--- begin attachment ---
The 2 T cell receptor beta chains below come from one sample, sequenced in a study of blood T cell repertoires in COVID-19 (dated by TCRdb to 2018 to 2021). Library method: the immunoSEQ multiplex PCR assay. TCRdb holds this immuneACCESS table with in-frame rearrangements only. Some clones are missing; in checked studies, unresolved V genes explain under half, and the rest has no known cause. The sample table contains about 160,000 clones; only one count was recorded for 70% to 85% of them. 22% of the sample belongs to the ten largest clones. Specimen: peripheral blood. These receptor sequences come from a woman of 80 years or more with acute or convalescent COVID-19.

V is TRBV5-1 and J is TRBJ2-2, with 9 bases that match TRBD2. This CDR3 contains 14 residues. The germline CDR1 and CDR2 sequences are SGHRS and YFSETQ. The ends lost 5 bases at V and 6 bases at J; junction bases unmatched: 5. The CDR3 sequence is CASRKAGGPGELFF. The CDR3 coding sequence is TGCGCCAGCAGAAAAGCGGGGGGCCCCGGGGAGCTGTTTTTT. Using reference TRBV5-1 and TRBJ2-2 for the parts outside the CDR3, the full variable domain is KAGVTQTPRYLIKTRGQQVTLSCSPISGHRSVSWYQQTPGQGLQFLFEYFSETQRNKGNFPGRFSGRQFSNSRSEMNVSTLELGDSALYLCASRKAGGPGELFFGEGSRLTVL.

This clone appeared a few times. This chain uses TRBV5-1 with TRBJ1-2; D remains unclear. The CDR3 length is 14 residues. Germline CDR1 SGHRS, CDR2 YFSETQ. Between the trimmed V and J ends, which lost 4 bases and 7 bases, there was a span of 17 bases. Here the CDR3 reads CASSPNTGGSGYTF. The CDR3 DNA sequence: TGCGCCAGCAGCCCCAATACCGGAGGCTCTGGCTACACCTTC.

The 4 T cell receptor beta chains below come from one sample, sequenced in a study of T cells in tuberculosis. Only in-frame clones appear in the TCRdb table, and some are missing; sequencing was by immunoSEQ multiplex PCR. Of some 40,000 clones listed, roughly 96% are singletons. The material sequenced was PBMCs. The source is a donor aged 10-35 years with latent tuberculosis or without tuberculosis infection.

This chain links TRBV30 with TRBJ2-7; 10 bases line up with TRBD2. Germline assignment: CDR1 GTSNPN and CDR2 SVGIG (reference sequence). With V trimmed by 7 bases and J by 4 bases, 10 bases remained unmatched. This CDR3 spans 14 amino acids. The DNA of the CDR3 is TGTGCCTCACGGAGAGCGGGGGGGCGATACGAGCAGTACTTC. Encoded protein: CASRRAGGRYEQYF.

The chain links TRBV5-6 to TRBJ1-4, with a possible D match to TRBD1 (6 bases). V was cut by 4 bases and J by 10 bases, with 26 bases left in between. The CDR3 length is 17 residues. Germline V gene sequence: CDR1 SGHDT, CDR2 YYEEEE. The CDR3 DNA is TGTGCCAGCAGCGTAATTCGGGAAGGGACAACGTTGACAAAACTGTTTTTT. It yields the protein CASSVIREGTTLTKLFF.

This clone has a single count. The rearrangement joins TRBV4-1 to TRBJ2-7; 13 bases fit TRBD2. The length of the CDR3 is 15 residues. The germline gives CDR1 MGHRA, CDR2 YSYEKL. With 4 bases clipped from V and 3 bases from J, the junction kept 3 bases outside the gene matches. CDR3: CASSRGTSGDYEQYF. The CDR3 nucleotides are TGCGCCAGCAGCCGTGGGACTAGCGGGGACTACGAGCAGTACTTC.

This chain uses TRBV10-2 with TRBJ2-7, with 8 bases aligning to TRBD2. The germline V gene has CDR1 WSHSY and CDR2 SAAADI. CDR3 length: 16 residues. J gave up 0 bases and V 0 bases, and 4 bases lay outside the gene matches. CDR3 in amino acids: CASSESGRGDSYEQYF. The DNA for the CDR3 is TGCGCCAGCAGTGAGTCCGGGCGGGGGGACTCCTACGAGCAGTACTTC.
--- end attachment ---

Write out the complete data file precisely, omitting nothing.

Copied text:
The 2 T cell receptor beta chains below come from one sample, sequenced in a study of blood T cell repertoires in COVID-19 (dated by TCRdb to 2018 to 2021). Library method: the immunoSEQ multiplex PCR assay. TCRdb holds this immuneACCESS table with in-frame rearrangements only. Some clones are missing; in checked studies, unresolved V genes explain under half, and the rest has no known cause. The sample table contains about 160,000 clones; only one count was recorded for 70% to 85% of them. 22% of the sample belongs to the ten largest clones. Specimen: peripheral blood. These receptor sequences come from a woman of 80 years or more with acute or convalescent COVID-19.

V is TRBV5-1 and J is TRBJ2-2, with 9 bases that match TRBD2. This CDR3 contains 14 residues. The germline CDR1 and CDR2 sequences are SGHRS and YFSETQ. The ends lost 5 bases at V and 6 bases at J; junction bases unmatched: 5. The CDR3 sequence is CASRKAGGPGELFF. The CDR3 coding sequence is TGCGCCAGCAGAAAAGCGGGGGGCCCCGGGGAGCTGTTTTTT. Using reference TRBV5-1 and TRBJ2-2 for the parts outside the CDR3, the full variable domain is KAGVTQTPRYLIKTRGQQVTLSCSPISGHRSVSWYQQTPGQGLQFLFEYFSETQRNKGNFPGRFSGRQFSNSRSEMNVSTLELGDSALYLCASRKAGGPGELFFGEGSRLTVL.

This clone appeared a few times. This chain uses TRBV5-1 with TRBJ1-2; D remains unclear. The CDR3 length is 14 residues. Germline CDR1 SGHRS, CDR2 YFSETQ. Between the trimmed V and J ends, which lost 4 bases and 7 bases, there was a span of 17 bases. Here the CDR3 reads CASSPNTGGSGYTF. The CDR3 DNA sequence: TGCGCCAGCAGCCCCAATACCGGAGGCTCTGGCTACACCTTC.

The 4 T cell receptor beta chains below come from one sample, sequenced in a study of T cells in tuberculosis. Only in-frame clones appear in the TCRdb table, and some are missing; sequencing was by immunoSEQ multiplex PCR. Of some 40,000 clones listed, roughly 96% are singletons. The material sequenced was PBMCs. The source is a donor aged 10-35 years with latent tuberculosis or without tuberculosis infection.

This chain links TRBV30 with TRBJ2-7; 10 bases line up with TRBD2. Germline assignment: CDR1 GTSNPN and CDR2 SVGIG (reference sequence). With V trimmed by 7 bases and J by 4 bases, 10 bases remained unmatched. This CDR3 spans 14 amino acids. The DNA of the CDR3 is TGTGCCTCACGGAGAGCGGGGGGGCGATACGAGCAGTACTTC. Encoded protein: CASRRAGGRYEQYF.

The chain links TRBV5-6 to TRBJ1-4, with a possible D match to TRBD1 (6 bases). V was cut by 4 bases and J by 10 bases, with 26 bases left in between. The CDR3 length is 17 residues. Germline V gene sequence: CDR1 SGHDT, CDR2 YYEEEE. The CDR3 DNA is TGTGCCAGCAGCGTAATTCGGGAAGGGACAACGTTGACAAAACTGTTTTTT. It yields the protein CASSVIREGTTLTKLFF.

This clone has a single count. The rearrangement joins TRBV4-1 to TRBJ2-7; 13 bases fit TRBD2. The length of the CDR3 is 15 residues. The germline gives CDR1 MGHRA, CDR2 YSYEKL. With 4 bases clipped from V and 3 bases from J, the junction kept 3 bases outside the gene matches. CDR3: CASSRGTSGDYEQYF. The CDR3 nucleotides are TGCGCCAGCAGCCGTGGGACTAGCGGGGACTACGAGCAGTACTTC.

This chain uses TRBV10-2 with TRBJ2-7, with 8 bases aligning to TRBD2. The germline V gene has CDR1 WSHSY and CDR2 SAAADI. CDR3 length: 16 residues. J gave up 0 bases and V 0 bases, and 4 bases lay outside the gene matches. CDR3 in amino acids: CASSESGRGDSYEQYF. The DNA for the CDR3 is TGCGCCAGCAGTGAGTCCGGGCGGGGGGACTCCTACGAGCAGTACTTC.